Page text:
Histology and Ontogeny of Pachyrhinosaurus Nasal Bosses

  • Author / Creator
    Kruk, Elizabeth A
  • Pachyrhinosaurus is a peculiar ceratopsian known only from Upper Cretaceous strata of Alberta and the North Slope of Alaska. The genus consists of three described species Pachyrhinosaurus canadensis, Pachyrhinosaurus lakustai, and Pachyrhinosaurus perotorum that are distinguishable by cranial characteristics, including parietal horn shape and orientation, absence/presence of a rostral comb, median parietal bar horns, and profile of the nasal boss. A fourth species of Pachyrhinosaurus is described herein and placed into its phylogenetic context within Centrosaurinae. This new species forms a polytomy at the crown with Pachyrhinosaurus canadensis and Pachyrhinosaurus perotorum, with Pachyrhinosaurus lakustai falling basal to that polytomy. The diagnostic features of this new species are an apomorphic, laterally curved Process 3 horns and a thick longitudinal ridge separating the supraorbital bosses. Another focus is investigating the ontogeny of Pachyrhinosaurus nasal bosses in a histological context. Previously, little work has been done on cranial histology in ceratopsians, focusing instead on potential integumentary structures, the parietals of Triceratops, and how surface texture relates to underlying histological structures. An ontogenetic series is established for the nasal bosses of Pachyrhinosaurus at both relative (subadult versus adult) and fine scale (Stages 1-5). It was demonstrated that histology alone can indicate relative ontogenetic level, but not stages of a finer scale. Through Pachyrhinosaurus ontogeny the nasal boss undergoes increased vascularity and secondary remodeling with a reduction in osteocyte lacunar density. A histological study of ceratopsian cranial elaborations was also performed to better understand the functional and developmental implications of these structures, as well to place the nasal boss of Pachyrhinosaurus into the context of ceratopsian elaborations. In centrosaurines, parietal spikes and hooks, postorbital horncores, bosses, and nasal horns are formed as outgrowths of the dermatocranium. Although the bone tissue type remains fibrolamellar across any given specimen, organization of the bone varies (cortex versus core, compact versus spongy) across cranial elaborations. However, epoccipitals (epiparietals and episquamosals) form via metaplasia. This may also be the case for epinasals in chasmosaurines, which do not form from the nasal bone, but instead fuse onto the nasal-rostral complex later in life, indicating that they are not outgrowths of the dermatocranium. Historically, cranial histology is a poorly studied component of paleohistology and is expanded upon in this thesis. The ontogeny of Pachyrhinosaurus nasal bosses is explored in a histological perspective, which gives deeper understanding to how these atypical nasal ornamentations form. New fossil reports have expanded our understanding of Pachyrhinosaurus diversity, although their relationship to each other is not entirely clear. This increased understanding has revealed interesting evolutionary patterns, such as the replacement of nasal horns with nasal bosses by the last of the centrosaurines, the Pachyrostra (Achelousaurus + Pachyrhinosaurus). Here I provide new phylogenetic, historical, and histological research that informs these topics.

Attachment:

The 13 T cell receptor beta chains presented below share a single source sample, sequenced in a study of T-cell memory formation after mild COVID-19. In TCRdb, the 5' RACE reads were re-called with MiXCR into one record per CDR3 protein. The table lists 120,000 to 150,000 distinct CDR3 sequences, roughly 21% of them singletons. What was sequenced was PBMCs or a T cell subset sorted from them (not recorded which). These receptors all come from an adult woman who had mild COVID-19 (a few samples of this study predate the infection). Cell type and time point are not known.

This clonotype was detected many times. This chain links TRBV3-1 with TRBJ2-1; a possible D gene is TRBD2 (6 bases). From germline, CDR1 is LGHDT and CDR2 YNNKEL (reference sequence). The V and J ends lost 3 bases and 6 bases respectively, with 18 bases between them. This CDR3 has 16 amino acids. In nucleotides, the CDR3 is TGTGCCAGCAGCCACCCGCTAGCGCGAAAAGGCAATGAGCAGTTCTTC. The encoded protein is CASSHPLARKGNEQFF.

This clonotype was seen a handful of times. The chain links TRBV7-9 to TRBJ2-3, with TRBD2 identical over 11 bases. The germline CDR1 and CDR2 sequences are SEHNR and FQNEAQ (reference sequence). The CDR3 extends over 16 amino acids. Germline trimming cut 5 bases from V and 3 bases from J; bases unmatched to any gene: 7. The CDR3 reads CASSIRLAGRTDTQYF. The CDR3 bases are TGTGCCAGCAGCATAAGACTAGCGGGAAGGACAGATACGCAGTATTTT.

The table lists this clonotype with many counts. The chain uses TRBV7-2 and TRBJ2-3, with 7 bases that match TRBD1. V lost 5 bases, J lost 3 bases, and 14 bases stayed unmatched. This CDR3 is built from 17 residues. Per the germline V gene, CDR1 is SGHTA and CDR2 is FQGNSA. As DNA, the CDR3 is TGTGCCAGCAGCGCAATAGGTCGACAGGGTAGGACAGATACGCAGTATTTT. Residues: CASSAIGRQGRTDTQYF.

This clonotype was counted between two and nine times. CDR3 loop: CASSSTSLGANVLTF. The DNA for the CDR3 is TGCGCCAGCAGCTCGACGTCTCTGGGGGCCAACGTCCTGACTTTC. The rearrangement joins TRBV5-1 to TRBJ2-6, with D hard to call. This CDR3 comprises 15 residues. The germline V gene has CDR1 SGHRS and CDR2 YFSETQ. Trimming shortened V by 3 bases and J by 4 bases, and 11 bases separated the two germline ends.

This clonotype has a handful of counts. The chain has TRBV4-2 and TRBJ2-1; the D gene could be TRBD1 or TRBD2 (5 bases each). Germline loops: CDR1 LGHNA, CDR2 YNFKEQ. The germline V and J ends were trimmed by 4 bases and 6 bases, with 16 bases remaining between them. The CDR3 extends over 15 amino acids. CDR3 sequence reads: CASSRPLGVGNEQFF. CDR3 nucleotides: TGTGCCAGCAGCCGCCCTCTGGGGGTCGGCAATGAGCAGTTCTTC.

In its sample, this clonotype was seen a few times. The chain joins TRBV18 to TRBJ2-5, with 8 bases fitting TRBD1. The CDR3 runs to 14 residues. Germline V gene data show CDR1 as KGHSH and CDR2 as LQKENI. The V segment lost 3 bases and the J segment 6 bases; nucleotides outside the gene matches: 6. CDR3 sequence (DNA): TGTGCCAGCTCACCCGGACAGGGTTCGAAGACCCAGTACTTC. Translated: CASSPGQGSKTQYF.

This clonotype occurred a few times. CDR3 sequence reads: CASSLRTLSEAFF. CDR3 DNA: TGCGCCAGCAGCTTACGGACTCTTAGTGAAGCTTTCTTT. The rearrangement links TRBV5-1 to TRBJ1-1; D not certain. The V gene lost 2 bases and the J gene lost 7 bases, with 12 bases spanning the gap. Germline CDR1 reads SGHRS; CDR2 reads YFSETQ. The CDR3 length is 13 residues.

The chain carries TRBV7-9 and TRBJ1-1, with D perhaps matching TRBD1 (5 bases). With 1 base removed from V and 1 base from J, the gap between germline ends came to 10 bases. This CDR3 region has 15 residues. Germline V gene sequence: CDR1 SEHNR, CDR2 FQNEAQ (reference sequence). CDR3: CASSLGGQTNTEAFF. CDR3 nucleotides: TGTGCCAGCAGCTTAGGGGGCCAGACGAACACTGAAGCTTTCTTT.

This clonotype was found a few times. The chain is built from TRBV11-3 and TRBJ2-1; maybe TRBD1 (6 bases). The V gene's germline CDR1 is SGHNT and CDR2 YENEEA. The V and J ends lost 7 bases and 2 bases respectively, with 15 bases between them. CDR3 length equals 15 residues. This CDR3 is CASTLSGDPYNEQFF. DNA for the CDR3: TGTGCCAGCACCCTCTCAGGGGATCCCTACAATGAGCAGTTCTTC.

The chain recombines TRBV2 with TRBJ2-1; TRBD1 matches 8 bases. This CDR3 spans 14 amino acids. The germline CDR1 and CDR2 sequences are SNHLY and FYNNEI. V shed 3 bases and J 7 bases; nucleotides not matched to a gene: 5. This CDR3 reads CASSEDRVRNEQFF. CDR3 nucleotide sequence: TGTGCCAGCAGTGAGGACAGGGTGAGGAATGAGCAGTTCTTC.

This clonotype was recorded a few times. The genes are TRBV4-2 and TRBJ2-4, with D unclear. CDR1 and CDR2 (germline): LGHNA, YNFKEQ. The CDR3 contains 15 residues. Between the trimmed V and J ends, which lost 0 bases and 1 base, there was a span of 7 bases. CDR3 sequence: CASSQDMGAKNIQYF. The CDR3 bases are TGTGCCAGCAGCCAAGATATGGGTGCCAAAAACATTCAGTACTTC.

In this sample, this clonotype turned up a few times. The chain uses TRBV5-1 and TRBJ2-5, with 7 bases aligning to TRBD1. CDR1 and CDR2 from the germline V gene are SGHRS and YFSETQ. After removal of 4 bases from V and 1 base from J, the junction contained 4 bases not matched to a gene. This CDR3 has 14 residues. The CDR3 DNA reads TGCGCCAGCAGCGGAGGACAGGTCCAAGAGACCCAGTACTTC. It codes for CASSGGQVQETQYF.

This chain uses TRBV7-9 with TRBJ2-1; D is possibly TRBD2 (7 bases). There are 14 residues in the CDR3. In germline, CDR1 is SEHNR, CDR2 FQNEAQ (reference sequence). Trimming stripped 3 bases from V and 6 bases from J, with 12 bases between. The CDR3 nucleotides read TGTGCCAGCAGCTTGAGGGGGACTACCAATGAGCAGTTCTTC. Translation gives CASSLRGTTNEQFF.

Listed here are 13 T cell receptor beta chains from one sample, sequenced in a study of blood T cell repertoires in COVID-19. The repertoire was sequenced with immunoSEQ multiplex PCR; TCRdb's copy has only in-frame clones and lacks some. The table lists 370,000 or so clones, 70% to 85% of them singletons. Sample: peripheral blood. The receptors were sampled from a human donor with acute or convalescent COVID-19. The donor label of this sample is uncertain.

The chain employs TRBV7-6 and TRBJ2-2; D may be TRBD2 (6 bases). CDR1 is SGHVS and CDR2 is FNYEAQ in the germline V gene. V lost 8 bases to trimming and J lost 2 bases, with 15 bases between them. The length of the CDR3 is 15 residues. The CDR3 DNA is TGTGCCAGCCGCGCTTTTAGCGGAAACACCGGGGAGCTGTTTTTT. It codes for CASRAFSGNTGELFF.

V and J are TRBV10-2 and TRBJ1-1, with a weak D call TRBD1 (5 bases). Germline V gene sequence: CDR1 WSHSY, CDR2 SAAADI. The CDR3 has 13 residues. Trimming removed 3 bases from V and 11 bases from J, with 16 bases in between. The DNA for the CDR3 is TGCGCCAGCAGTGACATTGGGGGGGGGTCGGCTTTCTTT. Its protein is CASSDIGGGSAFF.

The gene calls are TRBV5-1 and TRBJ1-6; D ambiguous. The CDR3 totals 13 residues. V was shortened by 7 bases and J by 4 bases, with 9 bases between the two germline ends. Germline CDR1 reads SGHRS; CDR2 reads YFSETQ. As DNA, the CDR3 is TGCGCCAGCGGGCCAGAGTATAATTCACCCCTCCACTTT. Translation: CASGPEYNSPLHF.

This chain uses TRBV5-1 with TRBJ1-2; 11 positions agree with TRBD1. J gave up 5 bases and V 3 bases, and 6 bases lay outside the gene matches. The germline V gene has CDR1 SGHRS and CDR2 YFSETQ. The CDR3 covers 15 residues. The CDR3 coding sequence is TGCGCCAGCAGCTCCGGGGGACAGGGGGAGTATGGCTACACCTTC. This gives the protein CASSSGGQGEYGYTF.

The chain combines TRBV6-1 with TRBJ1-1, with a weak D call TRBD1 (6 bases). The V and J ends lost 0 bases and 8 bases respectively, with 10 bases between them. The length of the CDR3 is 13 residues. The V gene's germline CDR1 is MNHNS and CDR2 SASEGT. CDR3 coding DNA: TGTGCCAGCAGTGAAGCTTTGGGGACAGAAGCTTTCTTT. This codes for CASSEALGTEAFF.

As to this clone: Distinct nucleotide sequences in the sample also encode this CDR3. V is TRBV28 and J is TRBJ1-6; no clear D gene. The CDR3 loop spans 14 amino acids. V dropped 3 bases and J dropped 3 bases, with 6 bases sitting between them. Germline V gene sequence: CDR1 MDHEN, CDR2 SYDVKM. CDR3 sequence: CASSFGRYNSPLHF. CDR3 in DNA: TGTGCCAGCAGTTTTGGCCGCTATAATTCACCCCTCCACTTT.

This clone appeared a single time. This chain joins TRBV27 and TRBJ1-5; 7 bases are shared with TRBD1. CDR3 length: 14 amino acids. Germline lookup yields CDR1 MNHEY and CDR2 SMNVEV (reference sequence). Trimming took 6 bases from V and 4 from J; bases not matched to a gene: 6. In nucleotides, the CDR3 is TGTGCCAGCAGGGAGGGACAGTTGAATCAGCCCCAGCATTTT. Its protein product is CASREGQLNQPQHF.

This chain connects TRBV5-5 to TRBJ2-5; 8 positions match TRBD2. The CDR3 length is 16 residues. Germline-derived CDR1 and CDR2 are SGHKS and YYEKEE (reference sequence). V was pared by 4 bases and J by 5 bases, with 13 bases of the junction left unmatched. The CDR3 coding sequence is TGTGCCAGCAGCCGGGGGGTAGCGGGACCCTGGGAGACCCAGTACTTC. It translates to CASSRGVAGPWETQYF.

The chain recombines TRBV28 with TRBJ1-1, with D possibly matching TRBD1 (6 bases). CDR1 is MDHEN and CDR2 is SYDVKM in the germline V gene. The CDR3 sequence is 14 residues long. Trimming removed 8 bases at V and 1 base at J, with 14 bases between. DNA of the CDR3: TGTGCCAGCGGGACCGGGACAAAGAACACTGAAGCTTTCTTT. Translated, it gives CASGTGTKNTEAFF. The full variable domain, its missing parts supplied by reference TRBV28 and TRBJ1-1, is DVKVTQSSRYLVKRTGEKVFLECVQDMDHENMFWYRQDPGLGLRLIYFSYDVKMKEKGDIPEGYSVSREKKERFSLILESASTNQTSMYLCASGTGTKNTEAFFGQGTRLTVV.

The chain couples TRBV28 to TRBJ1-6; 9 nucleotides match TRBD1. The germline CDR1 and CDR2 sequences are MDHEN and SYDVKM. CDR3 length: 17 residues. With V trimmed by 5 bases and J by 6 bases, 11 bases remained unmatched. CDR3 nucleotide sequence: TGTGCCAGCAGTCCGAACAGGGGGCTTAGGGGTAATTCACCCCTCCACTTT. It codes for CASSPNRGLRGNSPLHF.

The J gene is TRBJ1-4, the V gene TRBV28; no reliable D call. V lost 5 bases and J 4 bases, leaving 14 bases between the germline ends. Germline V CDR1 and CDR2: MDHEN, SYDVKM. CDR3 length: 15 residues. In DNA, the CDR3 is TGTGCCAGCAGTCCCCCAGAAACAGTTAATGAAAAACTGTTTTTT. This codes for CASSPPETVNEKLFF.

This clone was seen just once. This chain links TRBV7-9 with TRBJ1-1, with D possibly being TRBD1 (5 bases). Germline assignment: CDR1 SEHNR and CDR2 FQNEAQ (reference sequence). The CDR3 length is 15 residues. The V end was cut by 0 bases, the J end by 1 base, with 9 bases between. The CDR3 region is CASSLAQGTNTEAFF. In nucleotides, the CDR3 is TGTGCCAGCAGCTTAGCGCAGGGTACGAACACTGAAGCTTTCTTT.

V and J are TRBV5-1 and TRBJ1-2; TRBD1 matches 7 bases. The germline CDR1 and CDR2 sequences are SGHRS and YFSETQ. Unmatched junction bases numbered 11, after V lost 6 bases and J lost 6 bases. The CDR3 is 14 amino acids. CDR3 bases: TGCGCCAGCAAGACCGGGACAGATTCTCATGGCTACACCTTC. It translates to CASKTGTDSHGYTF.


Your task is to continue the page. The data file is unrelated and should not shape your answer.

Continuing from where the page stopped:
• Subjects / Keywords
  • Graduation date
    Spring 2015
  • Type of Item
  • Degree
    Master of Science
  • DOI
  • License
    This thesis is made available by the University of Alberta Libraries with permission of the copyright owner solely for non-commercial purposes. This thesis, or any portion thereof, may not otherwise be copied or reproduced without the written consent of the copyright owner, except to the extent permitted by Canadian copyright law.
  • Language
  • Institution
    University of Alberta
  • Degree level
  • Department
  • Specialization
    • Systematics and Evolution
  • Supervisor / co-supervisor and their department(s)
  • Examining committee members and their departments
    • Caldwell, Michael (Biological Sciences)
    • Gingras, Murray (Earth and Atmospheric Sciences)